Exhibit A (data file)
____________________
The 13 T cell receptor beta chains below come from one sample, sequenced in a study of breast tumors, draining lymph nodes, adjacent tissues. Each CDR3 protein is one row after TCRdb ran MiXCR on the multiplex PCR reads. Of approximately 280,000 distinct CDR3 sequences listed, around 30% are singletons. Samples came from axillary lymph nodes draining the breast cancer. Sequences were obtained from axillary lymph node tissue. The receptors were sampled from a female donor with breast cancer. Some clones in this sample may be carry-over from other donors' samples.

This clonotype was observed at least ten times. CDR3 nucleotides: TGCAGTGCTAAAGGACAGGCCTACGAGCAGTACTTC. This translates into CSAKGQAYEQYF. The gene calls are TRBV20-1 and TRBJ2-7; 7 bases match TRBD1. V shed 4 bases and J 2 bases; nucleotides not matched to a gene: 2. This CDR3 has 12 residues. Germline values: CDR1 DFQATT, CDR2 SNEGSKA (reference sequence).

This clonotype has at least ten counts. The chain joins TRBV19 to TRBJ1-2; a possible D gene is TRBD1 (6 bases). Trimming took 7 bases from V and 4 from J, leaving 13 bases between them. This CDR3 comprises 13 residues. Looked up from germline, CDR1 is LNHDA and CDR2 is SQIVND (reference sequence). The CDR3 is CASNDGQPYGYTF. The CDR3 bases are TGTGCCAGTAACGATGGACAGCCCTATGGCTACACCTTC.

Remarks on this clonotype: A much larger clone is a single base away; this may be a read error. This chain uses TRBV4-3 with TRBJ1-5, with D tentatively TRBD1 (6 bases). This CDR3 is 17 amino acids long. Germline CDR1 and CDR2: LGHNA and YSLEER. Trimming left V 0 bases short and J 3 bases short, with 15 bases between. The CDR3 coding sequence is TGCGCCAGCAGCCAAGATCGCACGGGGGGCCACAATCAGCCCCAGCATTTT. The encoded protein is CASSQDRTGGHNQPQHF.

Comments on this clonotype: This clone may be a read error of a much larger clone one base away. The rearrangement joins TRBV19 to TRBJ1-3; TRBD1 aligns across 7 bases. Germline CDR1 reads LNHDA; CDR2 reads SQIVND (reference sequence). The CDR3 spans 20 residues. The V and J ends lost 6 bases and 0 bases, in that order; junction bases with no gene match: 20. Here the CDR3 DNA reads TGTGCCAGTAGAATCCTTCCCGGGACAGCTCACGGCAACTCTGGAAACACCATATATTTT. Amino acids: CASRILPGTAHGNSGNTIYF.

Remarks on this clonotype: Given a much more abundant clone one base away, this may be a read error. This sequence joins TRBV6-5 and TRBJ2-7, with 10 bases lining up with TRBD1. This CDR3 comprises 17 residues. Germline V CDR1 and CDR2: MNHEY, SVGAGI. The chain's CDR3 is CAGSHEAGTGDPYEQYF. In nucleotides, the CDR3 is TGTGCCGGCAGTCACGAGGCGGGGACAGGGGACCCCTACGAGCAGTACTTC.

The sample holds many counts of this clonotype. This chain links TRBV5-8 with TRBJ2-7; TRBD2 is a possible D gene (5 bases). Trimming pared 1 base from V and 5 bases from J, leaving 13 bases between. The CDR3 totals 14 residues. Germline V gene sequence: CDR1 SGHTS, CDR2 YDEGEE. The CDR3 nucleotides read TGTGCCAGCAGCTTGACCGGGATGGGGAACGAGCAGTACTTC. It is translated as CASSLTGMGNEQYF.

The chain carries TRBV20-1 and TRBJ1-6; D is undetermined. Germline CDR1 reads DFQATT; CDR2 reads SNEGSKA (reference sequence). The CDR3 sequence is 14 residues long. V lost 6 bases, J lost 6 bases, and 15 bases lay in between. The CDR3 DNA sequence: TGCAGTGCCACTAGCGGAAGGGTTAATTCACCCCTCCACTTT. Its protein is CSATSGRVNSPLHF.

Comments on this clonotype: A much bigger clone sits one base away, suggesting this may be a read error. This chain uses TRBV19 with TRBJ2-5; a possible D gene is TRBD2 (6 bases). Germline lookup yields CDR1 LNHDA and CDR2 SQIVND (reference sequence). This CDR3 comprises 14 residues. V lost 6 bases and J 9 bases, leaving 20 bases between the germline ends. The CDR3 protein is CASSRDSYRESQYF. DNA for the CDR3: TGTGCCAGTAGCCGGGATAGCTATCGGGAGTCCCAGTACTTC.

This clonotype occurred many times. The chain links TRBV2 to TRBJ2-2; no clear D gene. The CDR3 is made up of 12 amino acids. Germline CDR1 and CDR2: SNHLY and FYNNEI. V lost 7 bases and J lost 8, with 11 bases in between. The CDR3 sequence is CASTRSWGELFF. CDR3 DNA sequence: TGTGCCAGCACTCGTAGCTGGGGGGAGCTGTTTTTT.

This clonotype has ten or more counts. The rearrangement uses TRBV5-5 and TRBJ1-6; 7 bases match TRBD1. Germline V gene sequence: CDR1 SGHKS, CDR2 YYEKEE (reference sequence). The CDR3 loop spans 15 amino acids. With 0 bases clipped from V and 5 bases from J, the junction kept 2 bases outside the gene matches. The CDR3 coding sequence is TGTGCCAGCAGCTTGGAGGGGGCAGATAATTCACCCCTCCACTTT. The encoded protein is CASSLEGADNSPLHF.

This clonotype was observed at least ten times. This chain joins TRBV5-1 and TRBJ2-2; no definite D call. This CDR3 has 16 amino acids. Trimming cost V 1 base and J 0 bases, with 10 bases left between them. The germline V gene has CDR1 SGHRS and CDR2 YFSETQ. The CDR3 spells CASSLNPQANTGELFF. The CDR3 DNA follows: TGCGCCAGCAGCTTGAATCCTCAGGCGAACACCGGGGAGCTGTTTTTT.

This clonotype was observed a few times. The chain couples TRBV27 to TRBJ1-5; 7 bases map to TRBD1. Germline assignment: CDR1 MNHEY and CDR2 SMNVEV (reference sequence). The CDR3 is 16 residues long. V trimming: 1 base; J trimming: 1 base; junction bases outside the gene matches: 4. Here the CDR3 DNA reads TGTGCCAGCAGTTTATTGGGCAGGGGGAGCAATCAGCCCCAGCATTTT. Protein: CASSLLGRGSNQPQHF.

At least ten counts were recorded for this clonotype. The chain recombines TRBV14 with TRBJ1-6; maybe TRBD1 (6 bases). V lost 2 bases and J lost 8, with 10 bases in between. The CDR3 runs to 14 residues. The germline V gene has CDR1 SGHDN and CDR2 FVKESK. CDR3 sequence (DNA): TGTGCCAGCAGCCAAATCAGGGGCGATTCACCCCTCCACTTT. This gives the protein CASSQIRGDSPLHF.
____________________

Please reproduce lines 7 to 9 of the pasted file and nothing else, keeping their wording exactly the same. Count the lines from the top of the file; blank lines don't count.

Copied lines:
The sample holds many counts of this clonotype. This chain links TRBV5-8 with TRBJ2-7; TRBD2 is a possible D gene (5 bases). Trimming pared 1 base from V and 5 bases from J, leaving 13 bases between. The CDR3 totals 14 residues. Germline V gene sequence: CDR1 SGHTS, CDR2 YDEGEE. The CDR3 nucleotides read TGTGCCAGCAGCTTGACCGGGATGGGGAACGAGCAGTACTTC. It is translated as CASSLTGMGNEQYF.

The chain carries TRBV20-1 and TRBJ1-6; D is undetermined. Germline CDR1 reads DFQATT; CDR2 reads SNEGSKA (reference sequence). The CDR3 sequence is 14 residues long. V lost 6 bases, J lost 6 bases, and 15 bases lay in between. The CDR3 DNA sequence: TGCAGTGCCACTAGCGGAAGGGTTAATTCACCCCTCCACTTT. Its protein is CSATSGRVNSPLHF.

Comments on this clonotype: A much bigger clone sits one base away, suggesting this may be a read error. This chain uses TRBV19 with TRBJ2-5; a possible D gene is TRBD2 (6 bases). Germline lookup yields CDR1 LNHDA and CDR2 SQIVND (reference sequence). This CDR3 comprises 14 residues. V lost 6 bases and J 9 bases, leaving 20 bases between the germline ends. The CDR3 protein is CASSRDSYRESQYF. DNA for the CDR3: TGTGCCAGTAGCCGGGATAGCTATCGGGAGTCCCAGTACTTC.